CARNEGIE HALL PRESENTS

Performance Monday, February 9, 2015 | 7:30 PM

Richard Egarr

Weill Recital Hall
Both Bach and Handel—two Baroque giants—were virtuosos and master improvisers, but Handel’s keyboard music has been eclipsed by his other works. In his E-Minor Suite, Handel spins tightly intertwined melodic lines before releasing a storm of notes in an energetic closing Gigue. Bach’s partitas and French suites have been touchstones for keyboardists for centuries. While they follow the conventions of the Baroque dance suite, he raised this form to its highest level with brilliant flights of invention and inspired melodies.

Part of Salon Encores.

Performers

  • Richard Egarr, Harpsichord

Program

  • BACH French Suite No. 5 in G Major
  • BACH Partita No. 6 in E Minor
  • BACH Partita No. 1 in B-flat Major
  • HANDEL Suite No. 3 in D Minor

Event Duration

The printed program will last approximately two hours, including one 20-minute intermission.

Audio

Bach's French Suite No. 5 in G (Gavotte)
Richard Egarr, Harpsichord
EMI

At a Glance

Although Bach and Handel were both virtuoso harpsichordists and organists and consummate improvisers on their instruments, Handel wrote far less keyboard music than Bach. This, in part, reflects the trajectories of their respective careers: Bach spent most of his life as a hardworking church musician in Germany, while the London-based Handel was Europe’s preeminent composer of operas. Yet both men made major contributions to the genre of the harpsichord suite. Handel’s debut volume of suites, published in 1720, was a bestseller, as were the six partitas that Bach collected in 1731 as the first installment of his magisterial Clavier-Übung, or Keyboard Practice.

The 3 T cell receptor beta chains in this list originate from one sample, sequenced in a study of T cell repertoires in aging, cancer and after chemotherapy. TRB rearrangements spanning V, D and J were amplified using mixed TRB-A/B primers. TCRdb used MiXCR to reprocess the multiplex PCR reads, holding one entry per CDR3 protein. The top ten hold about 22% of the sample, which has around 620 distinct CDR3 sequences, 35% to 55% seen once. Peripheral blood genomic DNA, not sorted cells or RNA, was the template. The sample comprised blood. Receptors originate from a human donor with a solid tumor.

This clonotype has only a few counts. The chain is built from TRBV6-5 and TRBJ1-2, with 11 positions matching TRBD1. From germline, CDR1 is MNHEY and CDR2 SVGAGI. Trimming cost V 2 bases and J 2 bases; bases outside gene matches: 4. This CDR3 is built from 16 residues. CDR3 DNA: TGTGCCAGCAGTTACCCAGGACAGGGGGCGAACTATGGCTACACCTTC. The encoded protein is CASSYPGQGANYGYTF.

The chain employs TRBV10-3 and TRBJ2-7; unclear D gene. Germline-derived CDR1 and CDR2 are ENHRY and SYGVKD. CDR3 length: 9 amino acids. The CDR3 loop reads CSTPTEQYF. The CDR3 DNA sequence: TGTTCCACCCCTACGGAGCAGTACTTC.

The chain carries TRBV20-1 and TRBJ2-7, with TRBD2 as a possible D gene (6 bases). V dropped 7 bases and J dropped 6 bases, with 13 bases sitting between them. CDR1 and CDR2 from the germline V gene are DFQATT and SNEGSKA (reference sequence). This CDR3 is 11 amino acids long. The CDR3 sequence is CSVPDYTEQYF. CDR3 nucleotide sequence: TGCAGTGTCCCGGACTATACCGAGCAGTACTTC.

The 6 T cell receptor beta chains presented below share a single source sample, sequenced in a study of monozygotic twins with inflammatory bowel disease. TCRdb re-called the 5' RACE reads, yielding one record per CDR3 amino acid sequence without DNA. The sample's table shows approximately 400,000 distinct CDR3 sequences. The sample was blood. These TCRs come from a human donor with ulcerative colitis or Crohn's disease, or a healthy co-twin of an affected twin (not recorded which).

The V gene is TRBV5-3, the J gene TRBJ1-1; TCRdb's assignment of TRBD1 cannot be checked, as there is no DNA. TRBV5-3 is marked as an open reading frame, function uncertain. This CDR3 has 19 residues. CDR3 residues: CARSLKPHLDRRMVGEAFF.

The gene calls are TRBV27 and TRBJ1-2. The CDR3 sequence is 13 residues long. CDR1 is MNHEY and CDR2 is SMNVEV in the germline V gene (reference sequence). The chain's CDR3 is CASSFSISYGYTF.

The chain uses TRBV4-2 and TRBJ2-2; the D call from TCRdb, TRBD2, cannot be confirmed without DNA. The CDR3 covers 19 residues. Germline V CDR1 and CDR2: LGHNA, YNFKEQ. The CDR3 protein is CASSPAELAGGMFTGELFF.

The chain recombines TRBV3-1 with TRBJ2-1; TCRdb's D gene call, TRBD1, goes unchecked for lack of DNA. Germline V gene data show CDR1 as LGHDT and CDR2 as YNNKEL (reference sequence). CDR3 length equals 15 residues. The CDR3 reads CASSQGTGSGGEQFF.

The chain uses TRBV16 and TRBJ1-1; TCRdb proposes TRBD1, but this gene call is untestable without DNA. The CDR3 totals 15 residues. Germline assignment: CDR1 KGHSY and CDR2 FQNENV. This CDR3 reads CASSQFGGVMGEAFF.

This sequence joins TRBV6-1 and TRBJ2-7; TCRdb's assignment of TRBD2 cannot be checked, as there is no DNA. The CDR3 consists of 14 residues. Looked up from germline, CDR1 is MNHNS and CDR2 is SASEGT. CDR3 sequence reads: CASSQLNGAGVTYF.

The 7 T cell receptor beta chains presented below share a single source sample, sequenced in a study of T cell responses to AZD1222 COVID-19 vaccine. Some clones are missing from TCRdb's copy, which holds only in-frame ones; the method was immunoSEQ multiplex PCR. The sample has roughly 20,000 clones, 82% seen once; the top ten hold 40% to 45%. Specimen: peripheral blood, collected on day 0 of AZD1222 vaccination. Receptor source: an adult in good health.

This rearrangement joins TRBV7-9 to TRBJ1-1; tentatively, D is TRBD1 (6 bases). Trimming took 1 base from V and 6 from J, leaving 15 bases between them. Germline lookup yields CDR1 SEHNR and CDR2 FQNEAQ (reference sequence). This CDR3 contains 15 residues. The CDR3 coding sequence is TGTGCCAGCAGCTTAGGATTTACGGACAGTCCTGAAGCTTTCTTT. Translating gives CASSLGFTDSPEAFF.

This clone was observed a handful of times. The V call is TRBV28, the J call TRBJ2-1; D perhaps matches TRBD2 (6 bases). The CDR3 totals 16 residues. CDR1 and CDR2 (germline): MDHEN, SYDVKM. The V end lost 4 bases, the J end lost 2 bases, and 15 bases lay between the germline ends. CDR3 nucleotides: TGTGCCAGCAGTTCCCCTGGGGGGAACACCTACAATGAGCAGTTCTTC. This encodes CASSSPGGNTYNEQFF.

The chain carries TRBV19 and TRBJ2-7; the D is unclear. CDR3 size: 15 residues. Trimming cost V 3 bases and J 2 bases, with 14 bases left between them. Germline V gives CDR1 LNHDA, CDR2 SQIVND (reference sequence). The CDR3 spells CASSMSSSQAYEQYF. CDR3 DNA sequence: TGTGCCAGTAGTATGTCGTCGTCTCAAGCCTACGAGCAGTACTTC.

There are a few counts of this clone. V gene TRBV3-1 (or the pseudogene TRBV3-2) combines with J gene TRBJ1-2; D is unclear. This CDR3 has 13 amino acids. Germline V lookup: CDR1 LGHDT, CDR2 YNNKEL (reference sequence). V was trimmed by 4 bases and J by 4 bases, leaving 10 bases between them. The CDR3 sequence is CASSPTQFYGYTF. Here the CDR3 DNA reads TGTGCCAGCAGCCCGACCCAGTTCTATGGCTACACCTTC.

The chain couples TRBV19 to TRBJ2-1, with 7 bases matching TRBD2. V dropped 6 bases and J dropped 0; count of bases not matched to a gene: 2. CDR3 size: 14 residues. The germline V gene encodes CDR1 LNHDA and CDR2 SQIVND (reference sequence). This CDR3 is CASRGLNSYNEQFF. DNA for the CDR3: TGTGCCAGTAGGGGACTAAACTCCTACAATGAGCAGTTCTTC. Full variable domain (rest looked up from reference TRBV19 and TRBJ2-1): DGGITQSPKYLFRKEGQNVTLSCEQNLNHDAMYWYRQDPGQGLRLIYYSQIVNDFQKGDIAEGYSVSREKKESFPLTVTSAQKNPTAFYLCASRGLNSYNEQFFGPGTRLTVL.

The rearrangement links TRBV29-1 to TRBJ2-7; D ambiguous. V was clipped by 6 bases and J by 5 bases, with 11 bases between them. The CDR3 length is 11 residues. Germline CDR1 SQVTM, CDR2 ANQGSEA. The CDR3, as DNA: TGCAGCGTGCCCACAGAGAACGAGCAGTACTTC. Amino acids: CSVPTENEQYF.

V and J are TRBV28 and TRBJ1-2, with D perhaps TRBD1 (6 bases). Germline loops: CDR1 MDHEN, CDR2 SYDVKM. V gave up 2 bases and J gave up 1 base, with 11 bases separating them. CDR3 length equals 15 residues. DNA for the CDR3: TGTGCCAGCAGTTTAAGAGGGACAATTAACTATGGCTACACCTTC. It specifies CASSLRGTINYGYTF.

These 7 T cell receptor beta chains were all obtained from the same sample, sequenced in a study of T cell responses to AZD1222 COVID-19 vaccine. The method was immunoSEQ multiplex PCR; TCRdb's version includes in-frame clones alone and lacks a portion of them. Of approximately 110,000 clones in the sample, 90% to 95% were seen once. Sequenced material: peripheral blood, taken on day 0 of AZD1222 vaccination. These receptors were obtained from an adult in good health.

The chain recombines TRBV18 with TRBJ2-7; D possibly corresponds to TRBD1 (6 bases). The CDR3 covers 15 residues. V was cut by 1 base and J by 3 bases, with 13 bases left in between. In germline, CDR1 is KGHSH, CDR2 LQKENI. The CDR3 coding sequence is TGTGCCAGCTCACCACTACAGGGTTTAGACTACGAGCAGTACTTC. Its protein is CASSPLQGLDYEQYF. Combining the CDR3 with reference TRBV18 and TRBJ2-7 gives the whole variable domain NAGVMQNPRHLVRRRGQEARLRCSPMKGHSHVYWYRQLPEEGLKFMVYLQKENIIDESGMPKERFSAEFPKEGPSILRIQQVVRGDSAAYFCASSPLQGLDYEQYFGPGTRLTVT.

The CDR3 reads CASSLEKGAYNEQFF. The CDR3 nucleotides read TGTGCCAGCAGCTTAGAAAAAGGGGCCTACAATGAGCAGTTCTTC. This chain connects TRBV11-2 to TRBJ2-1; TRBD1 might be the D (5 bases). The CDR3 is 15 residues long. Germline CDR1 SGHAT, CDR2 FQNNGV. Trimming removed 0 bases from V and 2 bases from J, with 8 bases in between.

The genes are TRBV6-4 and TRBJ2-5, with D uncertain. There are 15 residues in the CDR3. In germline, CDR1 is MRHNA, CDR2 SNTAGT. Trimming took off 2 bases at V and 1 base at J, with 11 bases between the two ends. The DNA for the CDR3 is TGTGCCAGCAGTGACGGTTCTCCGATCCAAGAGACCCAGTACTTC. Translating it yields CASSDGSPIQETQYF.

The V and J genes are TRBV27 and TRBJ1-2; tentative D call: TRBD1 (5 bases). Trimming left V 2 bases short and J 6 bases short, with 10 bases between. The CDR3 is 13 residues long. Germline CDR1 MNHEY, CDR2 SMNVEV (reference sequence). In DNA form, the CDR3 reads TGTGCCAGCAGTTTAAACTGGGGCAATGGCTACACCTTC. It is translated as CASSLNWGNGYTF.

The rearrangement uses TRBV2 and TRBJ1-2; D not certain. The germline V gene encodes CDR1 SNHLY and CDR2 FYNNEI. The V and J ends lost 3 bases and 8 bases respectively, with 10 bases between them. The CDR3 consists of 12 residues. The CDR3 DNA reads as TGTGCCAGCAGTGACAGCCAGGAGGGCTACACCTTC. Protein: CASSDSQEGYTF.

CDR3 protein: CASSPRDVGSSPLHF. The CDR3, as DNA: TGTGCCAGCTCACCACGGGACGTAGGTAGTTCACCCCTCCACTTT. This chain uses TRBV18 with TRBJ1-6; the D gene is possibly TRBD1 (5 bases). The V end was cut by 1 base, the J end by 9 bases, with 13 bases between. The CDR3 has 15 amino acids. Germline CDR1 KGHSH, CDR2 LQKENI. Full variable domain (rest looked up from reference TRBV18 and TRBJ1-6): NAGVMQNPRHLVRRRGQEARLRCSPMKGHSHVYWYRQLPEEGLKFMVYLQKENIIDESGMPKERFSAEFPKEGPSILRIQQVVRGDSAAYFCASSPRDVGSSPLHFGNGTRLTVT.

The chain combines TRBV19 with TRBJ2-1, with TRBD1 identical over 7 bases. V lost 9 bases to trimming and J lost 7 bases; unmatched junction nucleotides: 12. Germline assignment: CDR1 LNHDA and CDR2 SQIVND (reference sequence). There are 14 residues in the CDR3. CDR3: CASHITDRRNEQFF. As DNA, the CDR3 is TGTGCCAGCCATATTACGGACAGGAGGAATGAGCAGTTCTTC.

Comparisons between the two Baroque masters are inevitably somewhat tendentious. Carl Philipp Emanuel Bach—himself a brilliant composer and keyboard player, but hardly an impartial critic—awarded the palm to his father. “In Handel’s suites,” he wrote, “there is considerable imitation of the French manner of the period, and there is not much variety; in the parts of Bach’s Clavier-Übung, all is originality and variety. The melody of the arias with variations in Handel’s suites is flat and for our times far too simple. Bach’s arias with variations are still good today: they are original and will accordingly not easily become outdated.”

Handel, too, had his contemporary partisans, however, and today we recognize that both composers had a claim to genius. By juxtaposing one of Handel’s greatest harpsichord suites with three of Bach’s, Richard Egarr encourages us to appreciate the differences and similarities between these two Baroque masters.
This performance is part of Early Music in Weill Recital Hall.

Part of